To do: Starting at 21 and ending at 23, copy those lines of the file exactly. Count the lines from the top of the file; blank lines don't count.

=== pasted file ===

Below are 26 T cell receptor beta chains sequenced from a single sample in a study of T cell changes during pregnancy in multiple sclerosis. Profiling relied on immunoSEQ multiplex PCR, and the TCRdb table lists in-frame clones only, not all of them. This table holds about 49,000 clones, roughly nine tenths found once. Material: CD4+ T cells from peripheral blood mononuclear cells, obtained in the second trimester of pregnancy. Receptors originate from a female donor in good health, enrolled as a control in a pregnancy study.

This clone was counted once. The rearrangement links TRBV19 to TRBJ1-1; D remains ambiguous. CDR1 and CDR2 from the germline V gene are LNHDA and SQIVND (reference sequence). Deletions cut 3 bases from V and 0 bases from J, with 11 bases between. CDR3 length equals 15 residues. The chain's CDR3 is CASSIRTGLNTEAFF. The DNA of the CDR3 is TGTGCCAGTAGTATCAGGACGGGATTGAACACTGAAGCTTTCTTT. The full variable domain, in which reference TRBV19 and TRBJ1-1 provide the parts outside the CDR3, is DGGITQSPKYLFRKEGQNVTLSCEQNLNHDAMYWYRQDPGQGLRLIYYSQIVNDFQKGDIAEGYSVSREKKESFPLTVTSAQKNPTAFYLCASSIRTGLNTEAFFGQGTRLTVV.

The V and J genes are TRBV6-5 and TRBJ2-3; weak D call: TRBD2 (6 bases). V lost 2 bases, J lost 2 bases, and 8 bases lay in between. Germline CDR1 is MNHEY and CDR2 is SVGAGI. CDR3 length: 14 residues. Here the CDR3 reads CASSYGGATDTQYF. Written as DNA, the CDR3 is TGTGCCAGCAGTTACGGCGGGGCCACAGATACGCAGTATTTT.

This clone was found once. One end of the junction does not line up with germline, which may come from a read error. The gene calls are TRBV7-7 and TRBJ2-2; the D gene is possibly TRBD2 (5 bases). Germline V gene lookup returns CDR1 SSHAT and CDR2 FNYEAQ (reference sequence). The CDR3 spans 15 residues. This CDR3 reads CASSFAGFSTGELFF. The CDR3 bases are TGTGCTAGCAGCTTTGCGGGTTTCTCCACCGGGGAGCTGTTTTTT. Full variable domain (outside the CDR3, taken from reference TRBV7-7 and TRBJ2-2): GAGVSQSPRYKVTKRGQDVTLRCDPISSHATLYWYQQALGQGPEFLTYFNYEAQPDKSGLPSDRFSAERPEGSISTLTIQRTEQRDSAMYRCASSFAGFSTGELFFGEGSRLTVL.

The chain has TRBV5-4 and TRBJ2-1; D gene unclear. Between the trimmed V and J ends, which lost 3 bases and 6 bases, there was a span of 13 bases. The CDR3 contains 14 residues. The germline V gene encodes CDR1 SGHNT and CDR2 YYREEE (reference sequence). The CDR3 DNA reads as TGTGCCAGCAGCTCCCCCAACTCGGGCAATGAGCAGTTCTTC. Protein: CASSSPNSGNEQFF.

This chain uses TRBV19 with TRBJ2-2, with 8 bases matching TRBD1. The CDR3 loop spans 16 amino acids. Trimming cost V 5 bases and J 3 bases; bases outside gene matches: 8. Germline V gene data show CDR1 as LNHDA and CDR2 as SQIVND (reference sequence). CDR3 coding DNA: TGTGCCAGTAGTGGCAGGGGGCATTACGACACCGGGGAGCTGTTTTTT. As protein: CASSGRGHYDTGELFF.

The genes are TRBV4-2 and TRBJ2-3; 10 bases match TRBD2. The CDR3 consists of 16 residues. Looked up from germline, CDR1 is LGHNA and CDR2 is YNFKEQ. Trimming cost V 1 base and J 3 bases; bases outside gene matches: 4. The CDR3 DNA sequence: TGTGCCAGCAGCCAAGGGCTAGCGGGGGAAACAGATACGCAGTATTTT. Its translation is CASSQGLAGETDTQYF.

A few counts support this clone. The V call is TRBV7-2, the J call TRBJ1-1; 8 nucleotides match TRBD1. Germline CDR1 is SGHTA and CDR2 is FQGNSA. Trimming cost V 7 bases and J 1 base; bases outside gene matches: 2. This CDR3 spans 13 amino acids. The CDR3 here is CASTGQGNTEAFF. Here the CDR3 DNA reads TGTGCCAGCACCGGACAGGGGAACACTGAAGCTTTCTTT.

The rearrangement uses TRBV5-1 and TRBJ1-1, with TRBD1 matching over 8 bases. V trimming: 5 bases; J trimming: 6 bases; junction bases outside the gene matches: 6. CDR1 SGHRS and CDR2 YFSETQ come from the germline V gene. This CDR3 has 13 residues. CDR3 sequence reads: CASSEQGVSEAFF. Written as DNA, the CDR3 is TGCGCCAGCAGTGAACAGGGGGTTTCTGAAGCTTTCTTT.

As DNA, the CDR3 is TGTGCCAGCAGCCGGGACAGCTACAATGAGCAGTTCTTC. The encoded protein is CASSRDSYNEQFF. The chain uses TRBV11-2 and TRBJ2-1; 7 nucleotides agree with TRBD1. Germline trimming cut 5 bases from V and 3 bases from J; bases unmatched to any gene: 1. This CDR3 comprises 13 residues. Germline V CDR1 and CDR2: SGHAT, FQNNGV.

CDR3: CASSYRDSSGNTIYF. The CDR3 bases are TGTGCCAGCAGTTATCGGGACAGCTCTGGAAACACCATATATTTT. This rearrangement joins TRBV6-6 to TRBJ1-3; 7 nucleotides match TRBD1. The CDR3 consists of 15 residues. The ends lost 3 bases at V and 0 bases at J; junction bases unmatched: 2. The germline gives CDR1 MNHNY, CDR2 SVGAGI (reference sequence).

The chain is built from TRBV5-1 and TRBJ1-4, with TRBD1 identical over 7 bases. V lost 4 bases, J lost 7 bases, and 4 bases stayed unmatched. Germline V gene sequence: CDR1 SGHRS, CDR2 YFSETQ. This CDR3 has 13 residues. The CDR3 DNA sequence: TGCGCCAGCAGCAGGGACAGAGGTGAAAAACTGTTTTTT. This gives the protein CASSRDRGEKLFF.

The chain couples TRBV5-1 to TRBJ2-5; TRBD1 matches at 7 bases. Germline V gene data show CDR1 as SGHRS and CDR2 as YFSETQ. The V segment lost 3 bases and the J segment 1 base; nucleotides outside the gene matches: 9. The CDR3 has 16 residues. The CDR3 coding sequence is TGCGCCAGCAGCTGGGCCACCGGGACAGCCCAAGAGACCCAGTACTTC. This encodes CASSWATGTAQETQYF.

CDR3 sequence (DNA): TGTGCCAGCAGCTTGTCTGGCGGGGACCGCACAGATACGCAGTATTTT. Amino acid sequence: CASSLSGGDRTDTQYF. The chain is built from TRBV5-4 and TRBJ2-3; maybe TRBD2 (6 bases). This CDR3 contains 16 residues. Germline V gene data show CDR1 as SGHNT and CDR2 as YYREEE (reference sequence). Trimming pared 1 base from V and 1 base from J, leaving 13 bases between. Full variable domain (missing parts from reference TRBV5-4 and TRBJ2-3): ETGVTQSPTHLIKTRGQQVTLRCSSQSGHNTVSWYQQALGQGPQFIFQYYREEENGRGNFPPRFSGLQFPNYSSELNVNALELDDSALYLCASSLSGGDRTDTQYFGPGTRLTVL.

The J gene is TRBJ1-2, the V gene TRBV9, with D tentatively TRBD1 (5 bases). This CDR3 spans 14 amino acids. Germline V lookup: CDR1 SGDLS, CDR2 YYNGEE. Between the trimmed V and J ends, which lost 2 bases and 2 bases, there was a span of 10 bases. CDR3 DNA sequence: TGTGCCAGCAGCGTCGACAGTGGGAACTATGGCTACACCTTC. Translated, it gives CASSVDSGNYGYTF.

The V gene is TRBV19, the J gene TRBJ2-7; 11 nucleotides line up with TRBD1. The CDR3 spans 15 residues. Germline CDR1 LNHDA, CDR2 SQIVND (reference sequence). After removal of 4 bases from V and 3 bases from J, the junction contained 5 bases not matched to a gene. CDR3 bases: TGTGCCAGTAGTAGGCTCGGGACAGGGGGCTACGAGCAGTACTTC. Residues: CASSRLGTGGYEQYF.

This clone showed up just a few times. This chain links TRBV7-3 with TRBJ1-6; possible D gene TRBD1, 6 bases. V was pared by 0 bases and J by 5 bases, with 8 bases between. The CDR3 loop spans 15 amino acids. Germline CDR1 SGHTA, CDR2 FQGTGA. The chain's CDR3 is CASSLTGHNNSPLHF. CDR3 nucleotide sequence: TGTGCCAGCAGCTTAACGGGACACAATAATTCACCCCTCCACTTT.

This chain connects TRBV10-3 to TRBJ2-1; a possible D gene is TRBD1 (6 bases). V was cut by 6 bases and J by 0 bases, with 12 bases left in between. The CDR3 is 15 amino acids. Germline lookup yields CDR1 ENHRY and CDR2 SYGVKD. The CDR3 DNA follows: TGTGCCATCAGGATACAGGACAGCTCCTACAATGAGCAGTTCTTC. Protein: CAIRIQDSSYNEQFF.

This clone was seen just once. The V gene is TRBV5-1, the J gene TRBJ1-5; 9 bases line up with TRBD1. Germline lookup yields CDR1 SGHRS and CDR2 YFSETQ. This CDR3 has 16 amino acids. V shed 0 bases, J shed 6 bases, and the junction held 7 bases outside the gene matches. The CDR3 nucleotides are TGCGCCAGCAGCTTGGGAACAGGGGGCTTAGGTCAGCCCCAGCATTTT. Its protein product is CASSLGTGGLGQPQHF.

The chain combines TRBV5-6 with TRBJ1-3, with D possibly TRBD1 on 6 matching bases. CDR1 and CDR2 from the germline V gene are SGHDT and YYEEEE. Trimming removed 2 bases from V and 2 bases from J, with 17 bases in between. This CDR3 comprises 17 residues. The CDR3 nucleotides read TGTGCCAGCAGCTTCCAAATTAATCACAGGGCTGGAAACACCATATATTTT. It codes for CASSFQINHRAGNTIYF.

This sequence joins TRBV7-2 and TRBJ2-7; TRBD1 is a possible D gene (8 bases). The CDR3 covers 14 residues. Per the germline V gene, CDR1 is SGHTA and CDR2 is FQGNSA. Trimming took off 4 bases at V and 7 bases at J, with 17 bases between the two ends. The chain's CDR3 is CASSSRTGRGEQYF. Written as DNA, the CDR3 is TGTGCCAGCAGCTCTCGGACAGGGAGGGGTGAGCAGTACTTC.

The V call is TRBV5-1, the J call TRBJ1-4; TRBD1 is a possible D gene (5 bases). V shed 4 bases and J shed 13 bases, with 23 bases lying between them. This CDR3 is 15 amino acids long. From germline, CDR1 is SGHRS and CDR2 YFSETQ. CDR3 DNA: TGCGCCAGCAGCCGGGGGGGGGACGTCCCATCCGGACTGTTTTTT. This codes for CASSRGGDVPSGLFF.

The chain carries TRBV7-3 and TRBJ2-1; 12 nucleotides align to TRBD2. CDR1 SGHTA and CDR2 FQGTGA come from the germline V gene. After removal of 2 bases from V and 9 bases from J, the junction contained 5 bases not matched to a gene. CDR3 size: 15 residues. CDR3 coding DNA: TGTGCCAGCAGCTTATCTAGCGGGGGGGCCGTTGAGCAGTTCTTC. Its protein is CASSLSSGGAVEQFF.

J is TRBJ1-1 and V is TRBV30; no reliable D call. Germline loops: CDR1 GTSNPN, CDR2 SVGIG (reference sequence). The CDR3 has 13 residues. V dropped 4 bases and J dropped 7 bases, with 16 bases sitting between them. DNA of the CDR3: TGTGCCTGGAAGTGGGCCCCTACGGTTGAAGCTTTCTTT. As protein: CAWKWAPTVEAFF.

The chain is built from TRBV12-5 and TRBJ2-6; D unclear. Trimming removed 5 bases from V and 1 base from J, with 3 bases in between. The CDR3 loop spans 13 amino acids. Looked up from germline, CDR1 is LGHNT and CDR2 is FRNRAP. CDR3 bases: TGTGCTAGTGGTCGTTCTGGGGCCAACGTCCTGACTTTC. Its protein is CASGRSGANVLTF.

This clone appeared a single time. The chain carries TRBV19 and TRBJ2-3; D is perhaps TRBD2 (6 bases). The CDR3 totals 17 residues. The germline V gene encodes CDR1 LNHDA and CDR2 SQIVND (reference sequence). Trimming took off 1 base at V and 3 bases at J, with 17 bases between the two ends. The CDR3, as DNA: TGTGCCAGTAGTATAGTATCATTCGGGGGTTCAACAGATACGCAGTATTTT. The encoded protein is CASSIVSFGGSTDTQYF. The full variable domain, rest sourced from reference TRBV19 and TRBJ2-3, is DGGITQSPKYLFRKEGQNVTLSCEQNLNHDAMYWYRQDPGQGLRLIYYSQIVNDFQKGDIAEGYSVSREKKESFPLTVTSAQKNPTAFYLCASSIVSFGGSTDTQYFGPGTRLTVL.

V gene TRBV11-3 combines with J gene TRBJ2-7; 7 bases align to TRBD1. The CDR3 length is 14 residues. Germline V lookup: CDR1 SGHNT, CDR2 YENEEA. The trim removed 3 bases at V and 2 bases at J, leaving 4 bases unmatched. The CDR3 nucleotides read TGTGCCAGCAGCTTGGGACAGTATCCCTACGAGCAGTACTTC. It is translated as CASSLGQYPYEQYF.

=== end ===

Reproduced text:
This sequence joins TRBV7-2 and TRBJ2-7; TRBD1 is a possible D gene (8 bases). The CDR3 covers 14 residues. Per the germline V gene, CDR1 is SGHTA and CDR2 is FQGNSA. Trimming took off 4 bases at V and 7 bases at J, with 17 bases between the two ends. The chain's CDR3 is CASSSRTGRGEQYF. Written as DNA, the CDR3 is TGTGCCAGCAGCTCTCGGACAGGGAGGGGTGAGCAGTACTTC.

The V call is TRBV5-1, the J call TRBJ1-4; TRBD1 is a possible D gene (5 bases). V shed 4 bases and J shed 13 bases, with 23 bases lying between them. This CDR3 is 15 amino acids long. From germline, CDR1 is SGHRS and CDR2 YFSETQ. CDR3 DNA: TGCGCCAGCAGCCGGGGGGGGGACGTCCCATCCGGACTGTTTTTT. This codes for CASSRGGDVPSGLFF.

The chain carries TRBV7-3 and TRBJ2-1; 12 nucleotides align to TRBD2. CDR1 SGHTA and CDR2 FQGTGA come from the germline V gene. After removal of 2 bases from V and 9 bases from J, the junction contained 5 bases not matched to a gene. CDR3 size: 15 residues. CDR3 coding DNA: TGTGCCAGCAGCTTATCTAGCGGGGGGGCCGTTGAGCAGTTCTTC. Its protein is CASSLSSGGAVEQFF.